Editorial calls for more emphasis on land management to reduce carbon emissions


Corn and hay grow on these rolling hills in Clayton County, Iowa (Todd Ehlers/Flickr)
Corn and hay grow on these rolling hills in Clayton County, Iowa (Todd Ehlers/Flickr)

Nick Fetty | November 25, 2015

An Iowa City writer recently published an editorial in The New York Times outlining ways that Iowa is reducing and will continue to reduce carbon emissions.

Jeff Biggers – a writer-in-residence for the UI’s Office of Sustainability and founder of the Climate Narrative Project – points out efforts Iowa is currently taking to reduce its carbon footprint such as using wind power to generate roughly 30 percent of the state’s electricity needs as well as the WACO school district which soon hopes to generate 90 percent of its electricity from solar.

Biggers also discussed specific ways that an agriculturally-focused state such as Iowa can keep its carbon in the soil and out of the atmosphere. He points out that land misuse accounts for 30 percent of carbon emissions, a potential talking point for world leaders attending the COP 21 conference which begins later this month.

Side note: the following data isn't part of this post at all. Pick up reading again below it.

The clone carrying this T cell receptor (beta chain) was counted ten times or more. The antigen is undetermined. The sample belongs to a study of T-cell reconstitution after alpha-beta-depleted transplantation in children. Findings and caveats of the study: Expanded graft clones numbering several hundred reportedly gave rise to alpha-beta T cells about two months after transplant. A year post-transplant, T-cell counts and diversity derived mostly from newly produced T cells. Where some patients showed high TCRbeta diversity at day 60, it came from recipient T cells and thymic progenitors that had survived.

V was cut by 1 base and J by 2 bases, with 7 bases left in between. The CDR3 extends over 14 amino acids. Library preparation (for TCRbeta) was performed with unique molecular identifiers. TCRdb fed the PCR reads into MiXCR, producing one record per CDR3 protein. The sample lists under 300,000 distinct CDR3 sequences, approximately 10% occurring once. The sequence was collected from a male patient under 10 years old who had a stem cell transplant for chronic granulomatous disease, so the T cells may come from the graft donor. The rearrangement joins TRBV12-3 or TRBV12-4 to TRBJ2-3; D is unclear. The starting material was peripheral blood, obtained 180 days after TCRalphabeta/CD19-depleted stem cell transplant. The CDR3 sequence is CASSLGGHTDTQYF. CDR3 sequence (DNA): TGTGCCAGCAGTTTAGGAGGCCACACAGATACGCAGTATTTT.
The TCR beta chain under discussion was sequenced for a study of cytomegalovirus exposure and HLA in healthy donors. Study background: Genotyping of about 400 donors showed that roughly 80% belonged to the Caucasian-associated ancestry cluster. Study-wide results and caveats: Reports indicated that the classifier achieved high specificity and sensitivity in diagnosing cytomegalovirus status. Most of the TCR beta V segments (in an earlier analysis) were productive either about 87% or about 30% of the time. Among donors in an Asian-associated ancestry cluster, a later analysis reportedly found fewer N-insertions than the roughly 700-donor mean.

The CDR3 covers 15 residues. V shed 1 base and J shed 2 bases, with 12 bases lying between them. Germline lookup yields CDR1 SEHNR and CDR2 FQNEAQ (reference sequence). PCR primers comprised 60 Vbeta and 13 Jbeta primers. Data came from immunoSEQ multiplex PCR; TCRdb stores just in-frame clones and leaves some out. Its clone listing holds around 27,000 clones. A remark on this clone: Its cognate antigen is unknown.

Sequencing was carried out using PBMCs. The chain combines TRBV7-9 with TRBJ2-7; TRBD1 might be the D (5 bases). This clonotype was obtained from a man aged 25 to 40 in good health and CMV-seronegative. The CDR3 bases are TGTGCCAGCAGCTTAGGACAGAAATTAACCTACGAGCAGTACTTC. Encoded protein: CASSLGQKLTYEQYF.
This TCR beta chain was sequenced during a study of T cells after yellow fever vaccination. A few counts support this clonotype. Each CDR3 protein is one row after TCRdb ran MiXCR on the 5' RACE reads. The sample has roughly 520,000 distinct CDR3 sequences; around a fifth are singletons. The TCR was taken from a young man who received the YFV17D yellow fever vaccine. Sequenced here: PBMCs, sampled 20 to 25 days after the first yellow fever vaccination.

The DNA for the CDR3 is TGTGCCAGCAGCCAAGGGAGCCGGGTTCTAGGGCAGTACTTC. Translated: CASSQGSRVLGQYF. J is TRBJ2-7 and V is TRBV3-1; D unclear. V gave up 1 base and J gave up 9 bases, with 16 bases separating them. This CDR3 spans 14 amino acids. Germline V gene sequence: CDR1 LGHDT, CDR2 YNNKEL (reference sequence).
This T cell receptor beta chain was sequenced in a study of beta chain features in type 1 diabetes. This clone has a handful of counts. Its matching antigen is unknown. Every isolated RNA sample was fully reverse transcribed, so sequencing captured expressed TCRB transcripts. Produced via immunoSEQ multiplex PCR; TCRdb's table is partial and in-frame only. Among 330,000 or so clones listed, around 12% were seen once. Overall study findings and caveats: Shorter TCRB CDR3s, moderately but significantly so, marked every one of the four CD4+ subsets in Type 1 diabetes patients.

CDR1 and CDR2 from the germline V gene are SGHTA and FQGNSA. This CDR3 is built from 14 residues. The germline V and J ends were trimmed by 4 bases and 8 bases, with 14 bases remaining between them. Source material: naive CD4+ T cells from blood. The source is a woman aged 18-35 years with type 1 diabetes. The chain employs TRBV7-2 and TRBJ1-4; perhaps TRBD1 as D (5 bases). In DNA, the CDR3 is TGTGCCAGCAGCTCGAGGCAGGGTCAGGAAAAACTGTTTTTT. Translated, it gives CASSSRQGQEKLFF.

“Far too few climate change negotiators took notice of an important proposal called the Four Per Thousand Initiative, which France’s Ministry of Agriculture, Agrifood and Forestry introduced earlier this year. This proposal simply calls for a voluntary action plan to improve organic matter content and promote soil carbon sequestration in soil though a transition to agro-ecology, agro-forestry, conservation agriculture, and landscape management. According to France’s estimates, a “.4 percent annual growth rate for the soil carbon stock would make it possible to stop the present increase in atmospheric CO2.”

Earlier this week, Biggers appeared on Iowa Public Radio’s River to River to discuss soil carbon sequestration and other environmental issues with fellow author Courtney White who recently published Two Percent Solutions for the Planet.

“We’re looking at soil carbon sequestration efforts through regenerative agriculture, through organic farming, through a whole host of activities that are happening now in the rural areas that really give me a lot of hope in terms of the climate change issue.”

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